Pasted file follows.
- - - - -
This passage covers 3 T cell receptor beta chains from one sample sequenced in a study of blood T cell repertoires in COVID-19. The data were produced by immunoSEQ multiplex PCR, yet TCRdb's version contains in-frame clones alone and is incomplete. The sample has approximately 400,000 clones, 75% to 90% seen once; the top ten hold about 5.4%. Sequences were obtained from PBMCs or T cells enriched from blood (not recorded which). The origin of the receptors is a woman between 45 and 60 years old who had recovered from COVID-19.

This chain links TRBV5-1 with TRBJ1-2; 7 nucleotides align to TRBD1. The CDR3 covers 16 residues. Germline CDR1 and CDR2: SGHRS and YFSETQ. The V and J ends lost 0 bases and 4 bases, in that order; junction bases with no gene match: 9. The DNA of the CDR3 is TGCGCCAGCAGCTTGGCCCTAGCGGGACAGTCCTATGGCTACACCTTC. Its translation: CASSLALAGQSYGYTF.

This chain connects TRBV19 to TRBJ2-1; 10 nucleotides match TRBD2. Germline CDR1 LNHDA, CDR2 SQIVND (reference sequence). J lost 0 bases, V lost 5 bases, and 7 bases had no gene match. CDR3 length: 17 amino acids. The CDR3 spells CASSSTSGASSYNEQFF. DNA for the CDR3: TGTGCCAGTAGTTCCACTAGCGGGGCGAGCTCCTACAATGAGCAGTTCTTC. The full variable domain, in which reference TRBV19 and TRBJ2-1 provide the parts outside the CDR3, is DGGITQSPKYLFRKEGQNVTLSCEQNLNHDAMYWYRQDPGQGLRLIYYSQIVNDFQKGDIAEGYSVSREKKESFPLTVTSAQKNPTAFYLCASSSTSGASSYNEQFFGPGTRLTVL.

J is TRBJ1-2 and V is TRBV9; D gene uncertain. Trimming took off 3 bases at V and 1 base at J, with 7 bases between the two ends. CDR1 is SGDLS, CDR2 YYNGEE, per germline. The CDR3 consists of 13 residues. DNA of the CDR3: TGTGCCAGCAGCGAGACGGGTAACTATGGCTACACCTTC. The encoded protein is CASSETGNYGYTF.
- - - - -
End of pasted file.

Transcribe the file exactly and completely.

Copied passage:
This passage covers 3 T cell receptor beta chains from one sample sequenced in a study of blood T cell repertoires in COVID-19. The data were produced by immunoSEQ multiplex PCR, yet TCRdb's version contains in-frame clones alone and is incomplete. The sample has approximately 400,000 clones, 75% to 90% seen once; the top ten hold about 5.4%. Sequences were obtained from PBMCs or T cells enriched from blood (not recorded which). The origin of the receptors is a woman between 45 and 60 years old who had recovered from COVID-19.

This chain links TRBV5-1 with TRBJ1-2; 7 nucleotides align to TRBD1. The CDR3 covers 16 residues. Germline CDR1 and CDR2: SGHRS and YFSETQ. The V and J ends lost 0 bases and 4 bases, in that order; junction bases with no gene match: 9. The DNA of the CDR3 is TGCGCCAGCAGCTTGGCCCTAGCGGGACAGTCCTATGGCTACACCTTC. Its translation: CASSLALAGQSYGYTF.

This chain connects TRBV19 to TRBJ2-1; 10 nucleotides match TRBD2. Germline CDR1 LNHDA, CDR2 SQIVND (reference sequence). J lost 0 bases, V lost 5 bases, and 7 bases had no gene match. CDR3 length: 17 amino acids. The CDR3 spells CASSSTSGASSYNEQFF. DNA for the CDR3: TGTGCCAGTAGTTCCACTAGCGGGGCGAGCTCCTACAATGAGCAGTTCTTC. The full variable domain, in which reference TRBV19 and TRBJ2-1 provide the parts outside the CDR3, is DGGITQSPKYLFRKEGQNVTLSCEQNLNHDAMYWYRQDPGQGLRLIYYSQIVNDFQKGDIAEGYSVSREKKESFPLTVTSAQKNPTAFYLCASSSTSGASSYNEQFFGPGTRLTVL.

J is TRBJ1-2 and V is TRBV9; D gene uncertain. Trimming took off 3 bases at V and 1 base at J, with 7 bases between the two ends. CDR1 is SGDLS, CDR2 YYNGEE, per germline. The CDR3 consists of 13 residues. DNA of the CDR3: TGTGCCAGCAGCGAGACGGGTAACTATGGCTACACCTTC. The encoded protein is CASSETGNYGYTF.